Reasons for delay in pelvic organ prolapse treatment revealed

May 02, 2019

Many women do not seek early treatment for pelvic organ prolapse due to confusion and a lack of awareness around the condition's symptoms - and feelings of shame and embarrassment - according to new research.

The study, led by the Nursing, Midwifery and Allied Health Professions Research Unit (NMAHP-RU) at the University of Stirling, also found that a lack of awareness among GPs, their dismissive responses to women's symptoms and a lack of proactive care further contributed to delays in diagnosis and treatment of prolapse.

Pelvic organ prolapse is very common - affecting about 40 per cent of women over 40 years of age. It occurs when pelvic organs - the bladder, bowel or womb - descend into the vagina, causing distressing symptoms that adversely affect quality of life.

The condition often causes pain and discomfort, incontinence, sexual difficulties and psychological distress. Conservative treatments - such as physiotherapy, pessaries and lifestyle changes - can be effective if prolapse is detected early, before needing surgical repair.

Dr Purva Abhyankar, a lecturer at the University of Stirling who led the new study, said: "As part of our research, we conducted focus groups with women receiving prolapse care across three UK regions. This provided a valuable insight into women's experiences of care and identified important gaps in the care and services offered to patients with prolapse.

"We found that women's own confusion and lack of awareness around prolapse symptoms, coupled with feelings of shame and embarrassment, prevented them from seeking early help for symptoms.

"Even when they did seek assistance from their local doctor, symptoms were often dismissed as being 'not too bad' or a 'bit loose'. Women reported that they were 'not taken seriously' until their symptoms became more severe.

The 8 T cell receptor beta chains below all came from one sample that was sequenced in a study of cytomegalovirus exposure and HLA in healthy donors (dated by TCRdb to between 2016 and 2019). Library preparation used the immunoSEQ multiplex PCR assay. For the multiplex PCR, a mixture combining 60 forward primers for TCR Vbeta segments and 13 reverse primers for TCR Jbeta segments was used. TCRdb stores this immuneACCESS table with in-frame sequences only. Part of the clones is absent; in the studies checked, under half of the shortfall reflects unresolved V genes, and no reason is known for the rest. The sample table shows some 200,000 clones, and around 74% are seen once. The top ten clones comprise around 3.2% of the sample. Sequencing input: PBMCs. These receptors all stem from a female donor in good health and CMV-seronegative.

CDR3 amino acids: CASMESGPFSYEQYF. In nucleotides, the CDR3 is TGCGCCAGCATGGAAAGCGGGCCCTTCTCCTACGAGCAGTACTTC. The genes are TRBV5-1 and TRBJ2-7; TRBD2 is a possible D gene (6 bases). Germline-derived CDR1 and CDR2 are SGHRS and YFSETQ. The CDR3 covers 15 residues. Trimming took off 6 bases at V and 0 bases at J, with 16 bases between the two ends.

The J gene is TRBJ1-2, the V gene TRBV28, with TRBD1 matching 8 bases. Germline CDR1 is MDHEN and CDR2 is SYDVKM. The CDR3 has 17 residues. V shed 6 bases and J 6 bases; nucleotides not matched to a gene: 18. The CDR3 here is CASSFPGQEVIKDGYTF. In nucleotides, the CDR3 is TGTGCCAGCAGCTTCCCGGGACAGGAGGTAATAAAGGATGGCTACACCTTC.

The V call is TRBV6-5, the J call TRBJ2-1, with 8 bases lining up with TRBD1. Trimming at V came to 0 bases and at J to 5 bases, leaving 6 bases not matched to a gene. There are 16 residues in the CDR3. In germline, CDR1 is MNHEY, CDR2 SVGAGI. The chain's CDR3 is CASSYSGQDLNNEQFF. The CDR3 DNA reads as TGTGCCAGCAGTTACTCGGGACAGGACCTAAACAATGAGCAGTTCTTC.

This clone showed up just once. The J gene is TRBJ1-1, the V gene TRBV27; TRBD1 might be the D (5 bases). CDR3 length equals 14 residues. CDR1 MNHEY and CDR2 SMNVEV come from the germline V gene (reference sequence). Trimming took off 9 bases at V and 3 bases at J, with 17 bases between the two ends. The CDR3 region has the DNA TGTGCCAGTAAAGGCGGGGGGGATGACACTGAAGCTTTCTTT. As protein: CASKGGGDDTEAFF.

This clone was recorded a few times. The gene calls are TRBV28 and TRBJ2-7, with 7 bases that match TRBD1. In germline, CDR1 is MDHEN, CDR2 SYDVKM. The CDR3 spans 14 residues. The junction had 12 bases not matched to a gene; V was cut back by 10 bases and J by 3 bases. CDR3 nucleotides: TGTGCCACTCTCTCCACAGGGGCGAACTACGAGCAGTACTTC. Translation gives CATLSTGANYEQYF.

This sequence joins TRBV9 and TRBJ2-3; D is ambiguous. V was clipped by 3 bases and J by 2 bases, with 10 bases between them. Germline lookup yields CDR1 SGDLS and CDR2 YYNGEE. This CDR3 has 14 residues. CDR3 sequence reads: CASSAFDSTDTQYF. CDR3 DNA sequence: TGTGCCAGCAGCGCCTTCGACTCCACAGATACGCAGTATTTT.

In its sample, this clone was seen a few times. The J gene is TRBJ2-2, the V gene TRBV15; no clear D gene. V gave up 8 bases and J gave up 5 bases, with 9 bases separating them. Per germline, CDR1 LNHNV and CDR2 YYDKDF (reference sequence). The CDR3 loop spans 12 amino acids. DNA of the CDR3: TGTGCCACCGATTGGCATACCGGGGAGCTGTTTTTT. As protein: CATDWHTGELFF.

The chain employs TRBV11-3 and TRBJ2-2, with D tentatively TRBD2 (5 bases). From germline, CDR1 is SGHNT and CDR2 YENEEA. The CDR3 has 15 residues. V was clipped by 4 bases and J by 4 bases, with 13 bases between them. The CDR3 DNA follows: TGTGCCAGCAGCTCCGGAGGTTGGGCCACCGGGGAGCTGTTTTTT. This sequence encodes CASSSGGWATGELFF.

"By the time prolapse was suspected and a specialist referral made, the condition had progressed to the extent that surgery was the only viable option left."

The study - involving the NMAHP-RU unit at Glasgow Caledonian University, the University of Leicester and NHS Greater Glasgow and Clyde - involved four focus groups with a total of 22 women who have received prolapse care through urogynaecology services across three NHS UK regions.

Women were asked about their experiences of living with prolapse and of interacting with health professionals when seeking help for symptoms, receiving a diagnosis, making treatment decisions, undergoing treatments, and follow-up care. They were also asked about their thoughts on improving services and care in future to meet the needs of women.

The team found that women received little or no choice in terms of prolapse treatment and had little involvement in decision-making. Health professionals often influenced treatment decisions by the way they outlined the available options and there was little or no discussion around the pros and cons of certain treatments, women's lived experience of prolapse, and experience of any prior treatments.

In addition, the study found that women regarded the process of undergoing different prolapse treatments - such as pelvic floor muscle training (PFMT), vaginal pessaries, or surgery - as one of trial and error. Physiotherapy-based treatments, including PFMT, were valued by women as it helped them to regain control over their symptoms, improving their quality of life.

Dr Abhyankar said: "Our findings echo women's experiences from across the world - including Europe, America and Asia - but also provide new evidence and unique insights into their experiences of involvement in decisions around diagnosis and treatment.

"The study highlights a need for greater awareness and education among women, as well as healthcare professionals about prolapse and its treatment. Women presenting with prolapse symptoms need to be listened to by healthcare professionals, offered better information about treatment choices, and supported to make a decision that is right for them.

"We hope our research will provide a foundation for designing and improving health services in the UK and internationally."
The research, Women's experiences of receiving care for pelvic organ prolapse: a qualitative study, is published in BMC Women's Health. It forms part of the larger PROPEL study, funded by the National Institute for Health Research (NIHR) and led by Principal Investigator Professor Margaret Maxwell, Director of NMAHP-RU at Stirling.

University of Stirling

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